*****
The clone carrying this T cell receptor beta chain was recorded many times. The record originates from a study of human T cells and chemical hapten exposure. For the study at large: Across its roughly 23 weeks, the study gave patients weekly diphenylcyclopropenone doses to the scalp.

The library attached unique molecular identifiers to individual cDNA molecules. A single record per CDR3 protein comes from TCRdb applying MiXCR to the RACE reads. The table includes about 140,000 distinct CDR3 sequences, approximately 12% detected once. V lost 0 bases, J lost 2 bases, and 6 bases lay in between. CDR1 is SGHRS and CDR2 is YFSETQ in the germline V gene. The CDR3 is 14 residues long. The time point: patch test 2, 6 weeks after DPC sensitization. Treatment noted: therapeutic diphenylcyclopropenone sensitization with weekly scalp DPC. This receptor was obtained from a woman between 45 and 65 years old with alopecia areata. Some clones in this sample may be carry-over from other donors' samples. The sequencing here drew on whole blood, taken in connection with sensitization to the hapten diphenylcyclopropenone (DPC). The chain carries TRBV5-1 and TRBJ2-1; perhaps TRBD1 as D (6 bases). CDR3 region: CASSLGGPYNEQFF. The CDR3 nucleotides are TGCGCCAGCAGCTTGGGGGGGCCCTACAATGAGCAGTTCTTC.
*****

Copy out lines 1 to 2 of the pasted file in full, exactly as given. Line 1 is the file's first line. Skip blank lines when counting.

The clone carrying this T cell receptor beta chain was recorded many times. The record originates from a study of human T cells and chemical hapten exposure. For the study at large: Across its roughly 23 weeks, the study gave patients weekly diphenylcyclopropenone doses to the scalp.

The library attached unique molecular identifiers to individual cDNA molecules. A single record per CDR3 protein comes from TCRdb applying MiXCR to the RACE reads. The table includes about 140,000 distinct CDR3 sequences, approximately 12% detected once. V lost 0 bases, J lost 2 bases, and 6 bases lay in between. CDR1 is SGHRS and CDR2 is YFSETQ in the germline V gene. The CDR3 is 14 residues long. The time point: patch test 2, 6 weeks after DPC sensitization. Treatment noted: therapeutic diphenylcyclopropenone sensitization with weekly scalp DPC. This receptor was obtained from a woman between 45 and 65 years old with alopecia areata. Some clones in this sample may be carry-over from other donors' samples. The sequencing here drew on whole blood, taken in connection with sensitization to the hapten diphenylcyclopropenone (DPC). The chain carries TRBV5-1 and TRBJ2-1; perhaps TRBD1 as D (6 bases). CDR3 region: CASSLGGPYNEQFF. The CDR3 nucleotides are TGCGCCAGCAGCTTGGGGGGGCCCTACAATGAGCAGTTCTTC.